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Is the business case for BIM & the roles of common data environments understood?

Building the business case for BIM

The adoption of BIM

Central to the slow adoption of Building Information Modelling (BIM), is the fact that BIM itself is misunderstood and misinterpreted. Many within client organisations, as well as within the architecture, engineering and construction (AEC) disciplines still see BIM as a technology for the construction phase. Especially for creating virtual 3D models of buildings. When in reality, BIM offers so much more to organisations, teams and projects.  BIM processes are just as applicable to existing assets as to new builds. BIM is building information management – the process and approach for standardised capital project development, delivery and ongoing operational management of built assets.

Common Data Environment (CDE)

One of the central pillars supporting the BIM process is a collaborative working environment. This creates, exchanges, manages and utilises information in a centralised area: a Common Data Environment (CDE). A CDE is deployed by clients to assure project deliverables and manage asset information on an ongoing basis. Additionally, it is used by design and construction firms to manage their supply chain in the digital delivery of projects.

Using a CDE configured to BIM standards (ISO 19650) and exchanging open standard file formats like Industry Foundation Class (IFC) and Construction Building Information Exchange (COBie) allows independent teams to coordinate their processes in a standardised and uniform way. This protects the client’s (asset owner) long-term interests as they’re not locked into a proprietary file format or technology. It also facilitates efficient cooperation, and mitigates the risk of referencing wrong versions, or losing information.

Improved collaboration

Digitising information is hugely beneficial for construction projects. Teams can improve collaboration between stakeholders in construction projects, across the entire asset lifecycle. All the way from conceptual design, through to building completion and maintenance, progressively assuring handover deliverables as the project progresses.  Importantly, in the BIM process, asset owner clients can clearly specify their information needs to ensure at Practical Completion (PC) that they receive a complete digital dataset and asset records for utilisation throughout the operational phase of the asset.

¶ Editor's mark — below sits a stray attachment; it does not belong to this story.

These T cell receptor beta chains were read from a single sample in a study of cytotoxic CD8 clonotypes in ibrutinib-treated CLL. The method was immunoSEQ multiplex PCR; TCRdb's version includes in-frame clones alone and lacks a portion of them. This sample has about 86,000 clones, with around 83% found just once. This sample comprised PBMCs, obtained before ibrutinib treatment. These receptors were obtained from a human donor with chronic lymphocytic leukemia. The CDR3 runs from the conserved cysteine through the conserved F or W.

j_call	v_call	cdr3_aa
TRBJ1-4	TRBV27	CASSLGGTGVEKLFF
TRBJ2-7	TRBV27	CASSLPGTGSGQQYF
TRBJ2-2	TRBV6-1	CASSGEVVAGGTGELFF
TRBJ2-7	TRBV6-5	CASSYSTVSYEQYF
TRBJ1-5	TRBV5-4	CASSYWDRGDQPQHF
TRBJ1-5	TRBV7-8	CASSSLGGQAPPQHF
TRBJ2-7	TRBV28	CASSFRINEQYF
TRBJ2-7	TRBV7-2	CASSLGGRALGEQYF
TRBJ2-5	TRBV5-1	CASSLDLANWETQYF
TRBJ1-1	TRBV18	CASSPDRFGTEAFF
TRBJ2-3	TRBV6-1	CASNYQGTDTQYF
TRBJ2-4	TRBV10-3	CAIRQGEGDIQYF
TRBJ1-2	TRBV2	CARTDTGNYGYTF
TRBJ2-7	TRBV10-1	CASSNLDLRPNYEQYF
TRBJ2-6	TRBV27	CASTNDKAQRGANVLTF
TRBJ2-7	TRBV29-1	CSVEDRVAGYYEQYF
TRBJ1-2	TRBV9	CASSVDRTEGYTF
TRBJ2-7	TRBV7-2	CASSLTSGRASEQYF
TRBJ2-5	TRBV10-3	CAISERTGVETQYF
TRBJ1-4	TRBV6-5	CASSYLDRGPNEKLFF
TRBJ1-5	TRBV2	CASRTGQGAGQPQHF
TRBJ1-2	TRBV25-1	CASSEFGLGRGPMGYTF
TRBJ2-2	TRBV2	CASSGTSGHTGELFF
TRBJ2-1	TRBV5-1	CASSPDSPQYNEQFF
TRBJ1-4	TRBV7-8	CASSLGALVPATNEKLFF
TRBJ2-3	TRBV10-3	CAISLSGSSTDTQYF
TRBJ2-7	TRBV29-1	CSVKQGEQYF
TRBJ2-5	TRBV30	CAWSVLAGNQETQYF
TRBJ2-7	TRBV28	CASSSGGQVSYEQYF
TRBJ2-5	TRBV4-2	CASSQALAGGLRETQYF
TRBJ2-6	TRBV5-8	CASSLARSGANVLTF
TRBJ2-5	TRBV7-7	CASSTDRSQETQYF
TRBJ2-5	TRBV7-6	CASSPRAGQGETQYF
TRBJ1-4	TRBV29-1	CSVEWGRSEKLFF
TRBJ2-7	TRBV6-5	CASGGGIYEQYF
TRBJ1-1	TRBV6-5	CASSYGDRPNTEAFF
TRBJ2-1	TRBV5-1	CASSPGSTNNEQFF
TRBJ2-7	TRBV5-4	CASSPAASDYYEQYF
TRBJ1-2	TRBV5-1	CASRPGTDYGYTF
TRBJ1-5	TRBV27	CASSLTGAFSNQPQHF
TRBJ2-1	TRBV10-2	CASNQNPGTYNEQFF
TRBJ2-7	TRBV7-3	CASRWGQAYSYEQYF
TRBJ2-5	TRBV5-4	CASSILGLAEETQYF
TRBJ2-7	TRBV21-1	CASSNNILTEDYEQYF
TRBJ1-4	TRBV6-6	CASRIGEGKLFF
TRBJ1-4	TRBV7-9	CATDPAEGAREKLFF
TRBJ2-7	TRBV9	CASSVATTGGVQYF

Although some firms have moved from paper-based to digital processes, by not fully adopting BIM and having a CDE, their digital records (documents, data and spatial information like drawings and models) are not centrally organised or formatted. This results in data inconsistency and conflicts of information. Even simple tasks like finding a drawing or inspection record in support of a query or claim can prove difficult.

The second reason is that the construction industry is a traditionally siloed industry. It is characterised by multiple designers, consultants, trade contractors and suppliers who are often constrained by traditional attitudes.

The prime example being the common practice of different members of the supply chain working independently of one another. Contrary to this widely held belief, collaboration across the supply chain significantly improves return on investment for projects, which tend to be overrun and over budget.

Effective supply chain collaboration

The adoption of BIM standards (ISO 19650) and the use of Common Data Environment’s (CDEs) presents an ideal solution. It enables effective supply chain collaboration. A CDE is a centralised area so project team members and estate and facilities teams can access current and trusted information. A CDE acts as a bridge between disciplines. Independent teams can securely access information that has been made available to them in a secure, controlled manner. This leads to greater levels of collaboration, productivity, and accuracy. Therefore, teams can effectively mitigate the risks of time loss, and incurring costs as a result of a lack of productivity, and/or data inaccuracy.

Manage risk

In the aftermath of Grenfell and Brexit, and with the Building Safety Bill recently receiving Royal Assent, compliance has become a greater priority for the industry. Maintaining a Building Safety Case for a building of structured, verified and compliant records provides the industry with another catalyst to improve information management practices and get organised. CDEs help manage contractual risk. They ensure teams work with trusted and current information. All while maintaining a robust audit trail of information exchanges and communications between project parties.

Likewise, the ability to communicate and respond to information requests, as well as, delivering, verifying and approving data deliverables ensures a client’s specific requirements are met. This accessibility allows clients to be involved at every stage of the design and build process, ensuring timely  decisions are made.

Greater success

While 3D modelling is an important component of the BIM design process, it is part of a wider framework for information management. Asset owning clients and AEC firms should now reframe their understanding of BIM as a data-driven, collaborative business process. Better information management allows all stakeholders across the full asset lifecycle to execute projects across disciplines. They are also able to manage risk effectively, and remain compliant. Investing in BIM leads to the greater success of projects and the longer term health and effectiveness of our built assets.


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To find out more about Glider and gliderbim® call 0203 8268 001 or email us.